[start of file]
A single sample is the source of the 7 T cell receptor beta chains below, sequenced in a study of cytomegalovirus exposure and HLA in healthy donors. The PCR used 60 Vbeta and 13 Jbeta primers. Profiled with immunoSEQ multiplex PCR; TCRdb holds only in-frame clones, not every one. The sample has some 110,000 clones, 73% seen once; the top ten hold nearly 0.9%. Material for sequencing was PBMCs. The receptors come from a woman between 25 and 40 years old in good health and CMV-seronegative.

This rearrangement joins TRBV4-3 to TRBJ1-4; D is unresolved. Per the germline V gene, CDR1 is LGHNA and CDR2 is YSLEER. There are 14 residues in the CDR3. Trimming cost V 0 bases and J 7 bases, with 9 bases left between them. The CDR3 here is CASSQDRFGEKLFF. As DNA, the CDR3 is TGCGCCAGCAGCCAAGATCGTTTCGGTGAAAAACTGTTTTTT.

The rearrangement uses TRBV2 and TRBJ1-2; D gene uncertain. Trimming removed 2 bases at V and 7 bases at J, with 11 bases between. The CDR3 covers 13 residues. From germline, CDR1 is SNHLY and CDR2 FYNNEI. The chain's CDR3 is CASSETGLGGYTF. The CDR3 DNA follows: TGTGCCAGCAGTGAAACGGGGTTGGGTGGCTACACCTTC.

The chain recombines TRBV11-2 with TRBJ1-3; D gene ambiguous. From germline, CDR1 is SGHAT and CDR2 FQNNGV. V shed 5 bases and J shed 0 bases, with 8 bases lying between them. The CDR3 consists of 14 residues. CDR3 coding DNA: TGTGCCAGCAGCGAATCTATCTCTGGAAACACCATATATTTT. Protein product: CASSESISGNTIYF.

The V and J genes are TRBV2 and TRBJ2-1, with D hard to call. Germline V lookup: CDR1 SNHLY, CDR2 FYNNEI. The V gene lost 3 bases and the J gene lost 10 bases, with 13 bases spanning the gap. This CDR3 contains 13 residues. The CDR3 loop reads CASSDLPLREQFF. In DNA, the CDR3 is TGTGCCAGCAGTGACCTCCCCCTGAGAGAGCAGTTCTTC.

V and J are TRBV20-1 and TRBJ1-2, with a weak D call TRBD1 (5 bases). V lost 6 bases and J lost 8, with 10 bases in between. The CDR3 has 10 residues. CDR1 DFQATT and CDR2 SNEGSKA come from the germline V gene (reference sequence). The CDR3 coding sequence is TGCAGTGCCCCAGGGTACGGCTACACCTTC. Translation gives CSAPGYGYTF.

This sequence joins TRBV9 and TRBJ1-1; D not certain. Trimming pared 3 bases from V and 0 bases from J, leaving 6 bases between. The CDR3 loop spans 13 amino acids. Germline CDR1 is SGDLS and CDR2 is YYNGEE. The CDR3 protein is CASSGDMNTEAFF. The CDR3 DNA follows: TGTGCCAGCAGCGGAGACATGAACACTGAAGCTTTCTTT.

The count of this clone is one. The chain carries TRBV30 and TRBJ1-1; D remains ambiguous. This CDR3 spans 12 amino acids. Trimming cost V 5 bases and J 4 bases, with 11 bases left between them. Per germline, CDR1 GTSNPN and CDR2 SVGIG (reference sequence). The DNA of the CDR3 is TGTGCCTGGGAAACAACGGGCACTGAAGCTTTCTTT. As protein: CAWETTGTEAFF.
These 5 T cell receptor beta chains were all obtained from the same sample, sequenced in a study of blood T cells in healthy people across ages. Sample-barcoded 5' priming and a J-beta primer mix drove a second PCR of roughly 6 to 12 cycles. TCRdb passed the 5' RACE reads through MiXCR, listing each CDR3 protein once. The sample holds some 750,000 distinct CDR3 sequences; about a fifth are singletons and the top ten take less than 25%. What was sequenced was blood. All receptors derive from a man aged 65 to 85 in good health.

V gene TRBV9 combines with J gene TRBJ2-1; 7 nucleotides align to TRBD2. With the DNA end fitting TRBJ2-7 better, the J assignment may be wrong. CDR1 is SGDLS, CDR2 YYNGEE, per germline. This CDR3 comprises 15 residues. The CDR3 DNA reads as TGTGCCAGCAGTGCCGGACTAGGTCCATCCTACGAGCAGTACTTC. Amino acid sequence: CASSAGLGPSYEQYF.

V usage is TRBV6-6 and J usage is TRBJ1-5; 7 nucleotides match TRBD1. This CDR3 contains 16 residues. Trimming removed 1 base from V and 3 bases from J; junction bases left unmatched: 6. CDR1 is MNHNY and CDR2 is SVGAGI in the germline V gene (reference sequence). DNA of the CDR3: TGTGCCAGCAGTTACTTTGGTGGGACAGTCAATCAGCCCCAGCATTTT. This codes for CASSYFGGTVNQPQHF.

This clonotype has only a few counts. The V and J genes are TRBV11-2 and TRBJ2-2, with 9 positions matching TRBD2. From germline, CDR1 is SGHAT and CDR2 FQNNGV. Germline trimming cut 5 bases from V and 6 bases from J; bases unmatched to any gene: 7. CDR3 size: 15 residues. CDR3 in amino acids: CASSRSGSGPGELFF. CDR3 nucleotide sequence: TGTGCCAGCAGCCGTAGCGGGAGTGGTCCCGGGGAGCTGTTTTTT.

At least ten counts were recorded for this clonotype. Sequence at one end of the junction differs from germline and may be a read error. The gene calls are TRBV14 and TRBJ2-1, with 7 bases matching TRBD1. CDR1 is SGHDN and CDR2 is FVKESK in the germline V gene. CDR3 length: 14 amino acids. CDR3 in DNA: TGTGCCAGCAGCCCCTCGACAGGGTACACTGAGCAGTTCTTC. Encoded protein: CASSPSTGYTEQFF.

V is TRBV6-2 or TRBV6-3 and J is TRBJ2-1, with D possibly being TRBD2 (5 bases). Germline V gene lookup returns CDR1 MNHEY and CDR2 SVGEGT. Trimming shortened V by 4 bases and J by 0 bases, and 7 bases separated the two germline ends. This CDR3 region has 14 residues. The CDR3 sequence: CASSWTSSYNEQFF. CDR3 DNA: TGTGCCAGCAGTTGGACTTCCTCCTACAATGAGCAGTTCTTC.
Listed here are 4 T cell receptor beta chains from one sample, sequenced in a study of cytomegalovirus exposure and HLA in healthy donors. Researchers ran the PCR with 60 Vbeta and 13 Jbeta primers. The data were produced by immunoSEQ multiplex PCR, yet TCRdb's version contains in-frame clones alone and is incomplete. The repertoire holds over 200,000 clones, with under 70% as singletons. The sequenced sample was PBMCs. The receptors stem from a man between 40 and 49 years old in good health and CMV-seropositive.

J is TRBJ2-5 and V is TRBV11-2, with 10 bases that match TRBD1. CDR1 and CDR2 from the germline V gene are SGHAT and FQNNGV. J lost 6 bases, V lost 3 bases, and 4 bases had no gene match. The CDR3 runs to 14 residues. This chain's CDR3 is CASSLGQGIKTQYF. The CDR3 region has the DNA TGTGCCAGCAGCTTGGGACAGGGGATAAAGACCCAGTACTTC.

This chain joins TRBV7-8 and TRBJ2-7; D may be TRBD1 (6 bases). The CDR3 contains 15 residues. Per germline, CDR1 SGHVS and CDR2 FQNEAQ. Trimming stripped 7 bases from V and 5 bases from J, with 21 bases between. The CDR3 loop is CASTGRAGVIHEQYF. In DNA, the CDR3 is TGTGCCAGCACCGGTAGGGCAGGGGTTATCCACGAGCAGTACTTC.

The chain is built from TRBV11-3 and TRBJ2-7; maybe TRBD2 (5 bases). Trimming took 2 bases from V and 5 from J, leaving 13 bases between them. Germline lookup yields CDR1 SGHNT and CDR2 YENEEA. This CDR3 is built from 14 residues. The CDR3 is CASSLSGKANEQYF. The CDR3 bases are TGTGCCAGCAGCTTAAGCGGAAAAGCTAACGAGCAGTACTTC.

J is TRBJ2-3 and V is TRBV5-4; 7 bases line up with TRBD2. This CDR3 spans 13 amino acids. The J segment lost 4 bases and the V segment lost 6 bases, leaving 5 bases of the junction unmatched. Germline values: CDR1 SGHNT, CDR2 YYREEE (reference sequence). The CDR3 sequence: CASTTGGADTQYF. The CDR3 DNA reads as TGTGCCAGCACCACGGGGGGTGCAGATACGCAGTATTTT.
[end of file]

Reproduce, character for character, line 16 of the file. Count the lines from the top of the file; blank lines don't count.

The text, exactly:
J is TRBJ2-5 and V is TRBV11-2, with 10 bases that match TRBD1. CDR1 and CDR2 from the germline V gene are SGHAT and FQNNGV. J lost 6 bases, V lost 3 bases, and 4 bases had no gene match. The CDR3 runs to 14 residues. This chain's CDR3 is CASSLGQGIKTQYF. The CDR3 region has the DNA TGTGCCAGCAGCTTGGGACAGGGGATAAAGACCCAGTACTTC.